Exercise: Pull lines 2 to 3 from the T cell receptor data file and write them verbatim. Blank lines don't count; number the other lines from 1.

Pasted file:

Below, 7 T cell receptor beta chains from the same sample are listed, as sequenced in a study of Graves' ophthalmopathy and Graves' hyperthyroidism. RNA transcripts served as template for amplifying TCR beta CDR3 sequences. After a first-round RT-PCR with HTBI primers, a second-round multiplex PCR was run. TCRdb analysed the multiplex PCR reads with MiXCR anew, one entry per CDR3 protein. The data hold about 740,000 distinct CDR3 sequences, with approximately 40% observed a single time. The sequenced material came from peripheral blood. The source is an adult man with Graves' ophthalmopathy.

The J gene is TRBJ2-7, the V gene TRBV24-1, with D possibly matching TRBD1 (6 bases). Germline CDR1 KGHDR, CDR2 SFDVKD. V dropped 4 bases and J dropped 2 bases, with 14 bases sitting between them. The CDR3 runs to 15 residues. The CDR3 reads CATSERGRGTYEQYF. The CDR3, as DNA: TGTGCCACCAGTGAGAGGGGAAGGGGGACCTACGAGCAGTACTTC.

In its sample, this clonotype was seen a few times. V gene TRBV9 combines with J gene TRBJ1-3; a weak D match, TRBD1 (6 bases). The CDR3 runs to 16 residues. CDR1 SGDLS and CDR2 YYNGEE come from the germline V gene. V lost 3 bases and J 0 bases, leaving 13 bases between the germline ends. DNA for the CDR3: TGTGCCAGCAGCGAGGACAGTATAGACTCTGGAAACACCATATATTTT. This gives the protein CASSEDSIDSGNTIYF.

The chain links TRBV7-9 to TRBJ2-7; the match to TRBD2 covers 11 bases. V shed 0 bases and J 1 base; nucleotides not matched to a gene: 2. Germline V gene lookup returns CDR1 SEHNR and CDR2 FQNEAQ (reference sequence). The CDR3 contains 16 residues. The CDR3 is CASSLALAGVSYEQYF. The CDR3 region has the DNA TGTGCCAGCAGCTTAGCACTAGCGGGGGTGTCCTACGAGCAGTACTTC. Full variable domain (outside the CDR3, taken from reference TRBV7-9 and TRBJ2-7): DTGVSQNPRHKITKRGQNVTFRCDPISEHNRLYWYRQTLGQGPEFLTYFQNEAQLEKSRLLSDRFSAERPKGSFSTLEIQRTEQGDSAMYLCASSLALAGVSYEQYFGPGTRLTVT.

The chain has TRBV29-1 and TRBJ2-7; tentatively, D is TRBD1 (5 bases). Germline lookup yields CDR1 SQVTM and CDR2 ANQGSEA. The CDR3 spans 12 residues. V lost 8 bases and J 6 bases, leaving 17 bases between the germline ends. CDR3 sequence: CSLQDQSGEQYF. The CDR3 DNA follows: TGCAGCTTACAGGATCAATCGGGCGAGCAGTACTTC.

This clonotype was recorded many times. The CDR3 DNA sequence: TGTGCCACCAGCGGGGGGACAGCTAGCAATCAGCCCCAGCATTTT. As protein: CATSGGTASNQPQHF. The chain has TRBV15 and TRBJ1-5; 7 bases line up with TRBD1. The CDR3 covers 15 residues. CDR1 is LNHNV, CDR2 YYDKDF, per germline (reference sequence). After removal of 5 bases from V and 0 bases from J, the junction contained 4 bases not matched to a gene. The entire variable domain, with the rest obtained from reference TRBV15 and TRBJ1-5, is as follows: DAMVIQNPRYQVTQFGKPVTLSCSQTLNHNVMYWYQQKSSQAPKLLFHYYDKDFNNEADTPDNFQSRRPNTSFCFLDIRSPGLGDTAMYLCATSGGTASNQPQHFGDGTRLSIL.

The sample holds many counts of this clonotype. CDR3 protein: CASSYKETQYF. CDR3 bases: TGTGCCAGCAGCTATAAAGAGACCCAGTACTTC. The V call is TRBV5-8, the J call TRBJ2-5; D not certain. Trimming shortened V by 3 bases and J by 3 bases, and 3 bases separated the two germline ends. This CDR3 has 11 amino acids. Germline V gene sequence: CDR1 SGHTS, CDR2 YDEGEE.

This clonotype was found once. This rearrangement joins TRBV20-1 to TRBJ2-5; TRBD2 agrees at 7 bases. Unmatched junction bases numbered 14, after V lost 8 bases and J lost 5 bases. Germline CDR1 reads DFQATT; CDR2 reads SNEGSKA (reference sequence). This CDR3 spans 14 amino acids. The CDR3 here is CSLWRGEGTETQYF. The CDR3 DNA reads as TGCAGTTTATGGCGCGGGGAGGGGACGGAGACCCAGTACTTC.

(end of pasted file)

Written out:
The J gene is TRBJ2-7, the V gene TRBV24-1, with D possibly matching TRBD1 (6 bases). Germline CDR1 KGHDR, CDR2 SFDVKD. V dropped 4 bases and J dropped 2 bases, with 14 bases sitting between them. The CDR3 runs to 15 residues. The CDR3 reads CATSERGRGTYEQYF. The CDR3, as DNA: TGTGCCACCAGTGAGAGGGGAAGGGGGACCTACGAGCAGTACTTC.

In its sample, this clonotype was seen a few times. V gene TRBV9 combines with J gene TRBJ1-3; a weak D match, TRBD1 (6 bases). The CDR3 runs to 16 residues. CDR1 SGDLS and CDR2 YYNGEE come from the germline V gene. V lost 3 bases and J 0 bases, leaving 13 bases between the germline ends. DNA for the CDR3: TGTGCCAGCAGCGAGGACAGTATAGACTCTGGAAACACCATATATTTT. This gives the protein CASSEDSIDSGNTIYF.